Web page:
Riot donates 2014 LCS fines to The Trevor Project

Audio player loading…

League of Legends 1 Slide

At the start of the 2014 LCS series, Riot Games said it would donate all fines collected over the course of the season to a worthwhile charity. Today it announced that those fines totaled $31,850, all of which has been donated to The Trevor Project, a charity that provides crisis intervention and suicide prevention services for LGBTQ youth.

"For the first major donation, we wanted to see the money collected from the 2014 make a difference to one cause," Riot said in the announcement. "When we sat down and thought about what was meaningful to us as a community, one cause resonated with most of us—the fight against harassment and discrimination."

And while the fines are the result of bad behavior among League of Legend players, Riot emphasized that the majority of the LoL community is firmly against abuse: Games in which players used homophobic slurs and exhortations to suicide were reported a significantly higher rate than those that included simple F-bombs.

"As a community, you find these words hurtful and unacceptable and so do we," Riot wrote. "We know that harassment and its consequences goes beyond just words in a game—and that’s why the work of organizations like The Trevor Project is so important. We hope that this money will be able to boost their work creating a safe and inclusive environment for all of us, regardless of sexual orientation."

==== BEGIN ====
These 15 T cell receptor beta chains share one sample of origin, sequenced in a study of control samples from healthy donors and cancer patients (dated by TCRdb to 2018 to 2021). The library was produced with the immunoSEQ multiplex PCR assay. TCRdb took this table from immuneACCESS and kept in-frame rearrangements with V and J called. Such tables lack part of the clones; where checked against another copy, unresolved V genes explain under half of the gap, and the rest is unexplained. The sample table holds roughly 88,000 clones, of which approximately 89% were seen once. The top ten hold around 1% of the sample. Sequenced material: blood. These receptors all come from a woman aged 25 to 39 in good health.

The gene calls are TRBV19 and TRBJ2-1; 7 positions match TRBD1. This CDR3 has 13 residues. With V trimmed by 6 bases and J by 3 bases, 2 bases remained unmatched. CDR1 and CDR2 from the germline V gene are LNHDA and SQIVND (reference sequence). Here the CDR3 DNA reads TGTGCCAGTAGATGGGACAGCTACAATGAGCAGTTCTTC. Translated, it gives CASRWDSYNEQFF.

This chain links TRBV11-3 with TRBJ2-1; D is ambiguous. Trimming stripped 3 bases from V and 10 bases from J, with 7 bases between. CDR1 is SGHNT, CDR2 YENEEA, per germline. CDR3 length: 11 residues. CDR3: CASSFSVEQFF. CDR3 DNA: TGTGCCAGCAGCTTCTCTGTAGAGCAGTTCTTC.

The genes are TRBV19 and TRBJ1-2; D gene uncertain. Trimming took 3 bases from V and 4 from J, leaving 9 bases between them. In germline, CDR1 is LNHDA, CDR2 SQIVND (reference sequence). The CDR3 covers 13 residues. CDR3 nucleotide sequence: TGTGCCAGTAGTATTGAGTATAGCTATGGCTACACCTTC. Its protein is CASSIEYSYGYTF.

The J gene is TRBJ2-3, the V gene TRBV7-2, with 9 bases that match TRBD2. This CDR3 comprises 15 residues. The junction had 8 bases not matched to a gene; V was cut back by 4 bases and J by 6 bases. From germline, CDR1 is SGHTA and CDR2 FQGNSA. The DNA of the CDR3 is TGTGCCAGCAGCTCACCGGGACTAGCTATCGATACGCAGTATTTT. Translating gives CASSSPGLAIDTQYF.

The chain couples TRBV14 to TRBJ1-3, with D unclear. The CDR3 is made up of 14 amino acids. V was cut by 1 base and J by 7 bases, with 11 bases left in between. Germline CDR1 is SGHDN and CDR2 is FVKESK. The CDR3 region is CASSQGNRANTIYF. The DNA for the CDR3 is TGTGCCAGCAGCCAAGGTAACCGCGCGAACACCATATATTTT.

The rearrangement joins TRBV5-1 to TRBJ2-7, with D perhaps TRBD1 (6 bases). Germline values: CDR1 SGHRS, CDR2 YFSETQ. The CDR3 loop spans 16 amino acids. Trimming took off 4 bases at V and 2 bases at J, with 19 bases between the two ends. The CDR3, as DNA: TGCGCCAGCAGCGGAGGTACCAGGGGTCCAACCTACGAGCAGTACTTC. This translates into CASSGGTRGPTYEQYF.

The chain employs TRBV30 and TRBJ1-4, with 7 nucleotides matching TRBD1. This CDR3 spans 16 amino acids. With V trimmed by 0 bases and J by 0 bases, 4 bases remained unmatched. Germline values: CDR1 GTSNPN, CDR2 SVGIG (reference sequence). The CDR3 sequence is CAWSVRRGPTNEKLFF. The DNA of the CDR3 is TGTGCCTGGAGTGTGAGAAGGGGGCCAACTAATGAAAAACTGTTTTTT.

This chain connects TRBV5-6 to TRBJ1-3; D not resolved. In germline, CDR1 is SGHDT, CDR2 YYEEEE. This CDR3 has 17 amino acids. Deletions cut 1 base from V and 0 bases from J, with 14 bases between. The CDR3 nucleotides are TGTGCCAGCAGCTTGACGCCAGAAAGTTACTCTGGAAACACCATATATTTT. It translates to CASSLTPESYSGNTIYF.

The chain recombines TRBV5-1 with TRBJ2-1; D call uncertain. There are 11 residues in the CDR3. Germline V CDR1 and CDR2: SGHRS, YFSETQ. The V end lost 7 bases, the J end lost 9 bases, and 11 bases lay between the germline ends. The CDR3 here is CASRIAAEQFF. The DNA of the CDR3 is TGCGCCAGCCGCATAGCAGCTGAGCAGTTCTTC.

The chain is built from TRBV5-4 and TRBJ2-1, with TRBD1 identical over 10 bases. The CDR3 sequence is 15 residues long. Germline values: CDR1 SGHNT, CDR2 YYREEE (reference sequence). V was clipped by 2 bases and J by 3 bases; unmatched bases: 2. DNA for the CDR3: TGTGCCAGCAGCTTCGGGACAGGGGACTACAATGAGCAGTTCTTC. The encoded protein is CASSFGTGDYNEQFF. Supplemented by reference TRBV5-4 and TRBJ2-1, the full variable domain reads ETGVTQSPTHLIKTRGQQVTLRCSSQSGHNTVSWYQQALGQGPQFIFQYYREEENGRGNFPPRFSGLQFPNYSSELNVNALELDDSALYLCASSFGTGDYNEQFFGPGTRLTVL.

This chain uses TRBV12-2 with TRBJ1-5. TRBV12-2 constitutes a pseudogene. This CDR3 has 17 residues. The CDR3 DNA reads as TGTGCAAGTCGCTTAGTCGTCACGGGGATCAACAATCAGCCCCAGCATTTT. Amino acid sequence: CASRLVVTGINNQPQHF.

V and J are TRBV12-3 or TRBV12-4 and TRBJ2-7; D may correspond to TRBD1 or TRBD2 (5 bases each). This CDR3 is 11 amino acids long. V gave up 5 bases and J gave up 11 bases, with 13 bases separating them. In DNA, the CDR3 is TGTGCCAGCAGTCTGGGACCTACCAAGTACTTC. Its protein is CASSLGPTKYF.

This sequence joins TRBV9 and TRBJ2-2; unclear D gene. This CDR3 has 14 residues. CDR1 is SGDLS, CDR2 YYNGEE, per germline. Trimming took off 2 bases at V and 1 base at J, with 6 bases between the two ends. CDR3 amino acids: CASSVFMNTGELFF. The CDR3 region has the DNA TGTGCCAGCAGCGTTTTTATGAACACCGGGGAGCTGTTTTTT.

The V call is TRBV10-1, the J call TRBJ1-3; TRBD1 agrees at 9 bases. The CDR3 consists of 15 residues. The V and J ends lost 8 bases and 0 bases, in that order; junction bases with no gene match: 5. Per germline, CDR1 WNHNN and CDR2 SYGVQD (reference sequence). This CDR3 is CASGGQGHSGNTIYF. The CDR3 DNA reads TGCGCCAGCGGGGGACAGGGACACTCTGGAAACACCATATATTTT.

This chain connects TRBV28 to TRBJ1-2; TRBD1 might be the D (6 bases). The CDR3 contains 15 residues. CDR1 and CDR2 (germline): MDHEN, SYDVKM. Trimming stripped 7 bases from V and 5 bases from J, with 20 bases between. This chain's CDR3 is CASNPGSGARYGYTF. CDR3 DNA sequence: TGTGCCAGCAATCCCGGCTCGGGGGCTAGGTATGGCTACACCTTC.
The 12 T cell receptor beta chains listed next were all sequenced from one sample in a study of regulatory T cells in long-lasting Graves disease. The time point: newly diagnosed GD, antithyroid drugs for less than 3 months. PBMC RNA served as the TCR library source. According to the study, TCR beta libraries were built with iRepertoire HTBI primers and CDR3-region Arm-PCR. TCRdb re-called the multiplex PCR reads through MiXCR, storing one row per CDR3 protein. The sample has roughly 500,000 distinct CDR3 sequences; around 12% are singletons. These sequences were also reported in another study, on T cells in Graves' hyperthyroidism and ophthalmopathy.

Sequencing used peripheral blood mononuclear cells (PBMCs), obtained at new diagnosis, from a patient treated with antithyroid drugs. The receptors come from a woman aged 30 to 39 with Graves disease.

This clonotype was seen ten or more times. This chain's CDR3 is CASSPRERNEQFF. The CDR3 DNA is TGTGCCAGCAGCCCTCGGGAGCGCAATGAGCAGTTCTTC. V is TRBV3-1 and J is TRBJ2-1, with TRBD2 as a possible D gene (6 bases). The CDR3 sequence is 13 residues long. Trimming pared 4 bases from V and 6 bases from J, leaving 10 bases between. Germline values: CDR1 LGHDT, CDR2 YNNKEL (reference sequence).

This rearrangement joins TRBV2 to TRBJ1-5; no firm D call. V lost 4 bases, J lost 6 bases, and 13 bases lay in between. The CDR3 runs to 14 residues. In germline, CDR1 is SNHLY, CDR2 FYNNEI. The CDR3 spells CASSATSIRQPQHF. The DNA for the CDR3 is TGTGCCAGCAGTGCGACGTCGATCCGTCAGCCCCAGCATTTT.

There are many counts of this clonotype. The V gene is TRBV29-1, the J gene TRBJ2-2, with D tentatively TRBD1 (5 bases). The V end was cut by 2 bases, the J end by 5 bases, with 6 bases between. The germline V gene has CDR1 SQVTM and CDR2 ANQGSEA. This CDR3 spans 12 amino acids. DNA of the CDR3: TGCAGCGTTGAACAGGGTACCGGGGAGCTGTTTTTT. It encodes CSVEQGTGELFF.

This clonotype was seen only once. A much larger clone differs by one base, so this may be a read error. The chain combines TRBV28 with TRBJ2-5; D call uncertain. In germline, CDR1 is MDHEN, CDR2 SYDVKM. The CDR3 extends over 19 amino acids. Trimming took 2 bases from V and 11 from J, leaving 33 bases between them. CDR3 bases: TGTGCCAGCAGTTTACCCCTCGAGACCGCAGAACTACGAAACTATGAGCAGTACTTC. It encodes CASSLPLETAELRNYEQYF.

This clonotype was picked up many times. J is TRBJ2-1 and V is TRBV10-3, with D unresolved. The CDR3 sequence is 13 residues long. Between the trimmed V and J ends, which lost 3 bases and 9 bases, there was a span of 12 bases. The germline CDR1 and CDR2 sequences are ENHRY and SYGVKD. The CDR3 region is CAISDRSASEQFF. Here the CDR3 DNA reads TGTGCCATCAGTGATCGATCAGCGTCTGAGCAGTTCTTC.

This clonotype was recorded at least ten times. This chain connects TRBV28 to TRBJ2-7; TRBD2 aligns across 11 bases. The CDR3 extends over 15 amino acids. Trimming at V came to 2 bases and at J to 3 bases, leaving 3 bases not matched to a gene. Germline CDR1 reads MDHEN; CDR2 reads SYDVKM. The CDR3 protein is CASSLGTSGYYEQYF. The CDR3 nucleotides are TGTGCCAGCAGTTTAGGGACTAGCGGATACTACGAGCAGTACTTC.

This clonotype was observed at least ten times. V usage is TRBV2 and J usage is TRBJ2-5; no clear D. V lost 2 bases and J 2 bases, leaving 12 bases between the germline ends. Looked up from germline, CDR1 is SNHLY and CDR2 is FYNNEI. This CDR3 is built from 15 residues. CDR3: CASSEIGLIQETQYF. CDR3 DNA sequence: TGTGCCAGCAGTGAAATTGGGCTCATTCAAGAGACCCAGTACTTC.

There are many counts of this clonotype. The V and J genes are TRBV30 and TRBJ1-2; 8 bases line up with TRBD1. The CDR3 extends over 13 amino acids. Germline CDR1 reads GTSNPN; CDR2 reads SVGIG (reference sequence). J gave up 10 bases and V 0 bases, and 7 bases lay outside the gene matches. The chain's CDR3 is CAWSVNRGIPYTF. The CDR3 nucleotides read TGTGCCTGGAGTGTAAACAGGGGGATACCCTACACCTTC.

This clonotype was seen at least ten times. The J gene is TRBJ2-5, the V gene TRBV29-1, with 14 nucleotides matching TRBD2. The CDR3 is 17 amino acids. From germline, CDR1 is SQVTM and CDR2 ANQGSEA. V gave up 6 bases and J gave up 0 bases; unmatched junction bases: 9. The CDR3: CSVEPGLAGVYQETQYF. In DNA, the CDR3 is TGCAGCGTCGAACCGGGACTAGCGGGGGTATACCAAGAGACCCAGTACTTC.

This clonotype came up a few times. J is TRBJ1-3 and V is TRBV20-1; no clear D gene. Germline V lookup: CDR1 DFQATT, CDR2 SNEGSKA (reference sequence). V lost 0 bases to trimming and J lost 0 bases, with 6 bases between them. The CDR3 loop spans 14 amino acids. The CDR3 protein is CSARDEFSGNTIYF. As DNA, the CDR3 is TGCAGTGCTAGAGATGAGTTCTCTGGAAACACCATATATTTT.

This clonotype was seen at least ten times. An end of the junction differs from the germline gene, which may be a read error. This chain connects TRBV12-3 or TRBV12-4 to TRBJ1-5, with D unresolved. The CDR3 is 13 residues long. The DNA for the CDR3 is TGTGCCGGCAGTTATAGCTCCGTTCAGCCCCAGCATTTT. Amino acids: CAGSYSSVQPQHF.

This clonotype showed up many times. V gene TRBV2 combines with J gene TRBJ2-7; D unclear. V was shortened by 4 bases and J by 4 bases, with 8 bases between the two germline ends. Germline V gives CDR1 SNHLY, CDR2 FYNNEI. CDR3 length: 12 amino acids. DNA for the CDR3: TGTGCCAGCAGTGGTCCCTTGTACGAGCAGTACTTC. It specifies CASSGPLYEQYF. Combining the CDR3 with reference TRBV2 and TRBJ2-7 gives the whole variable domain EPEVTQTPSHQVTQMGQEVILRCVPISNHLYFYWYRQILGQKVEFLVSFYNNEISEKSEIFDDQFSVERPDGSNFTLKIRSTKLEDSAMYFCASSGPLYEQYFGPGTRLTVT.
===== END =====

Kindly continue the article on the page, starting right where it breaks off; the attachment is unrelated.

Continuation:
Riot has rolled out a number of measures to combat "extreme toxicity" in League of Legends over the past year, most recently an automated system of punishment for players who engage in abusive in-game behavior.

Andy has been gaming on PCs from the very beginning, starting as a youngster with text adventures and primitive action games on a cassette-based TRS80. From there he graduated to the glory days of Sierra Online adventures and Microprose sims, ran a local BBS, learned how to build PCs, and developed a longstanding love of RPGs, immersive sims, and shooters. He began writing videogame news in 2007 for The Escapist and somehow managed to avoid getting fired until 2014, when he joined the storied ranks of PC Gamer. He covers all aspects of the industry, from new game announcements and patch notes to legal disputes, Twitch beefs, esports, and Henry Cavill. Lots of Henry Cavill.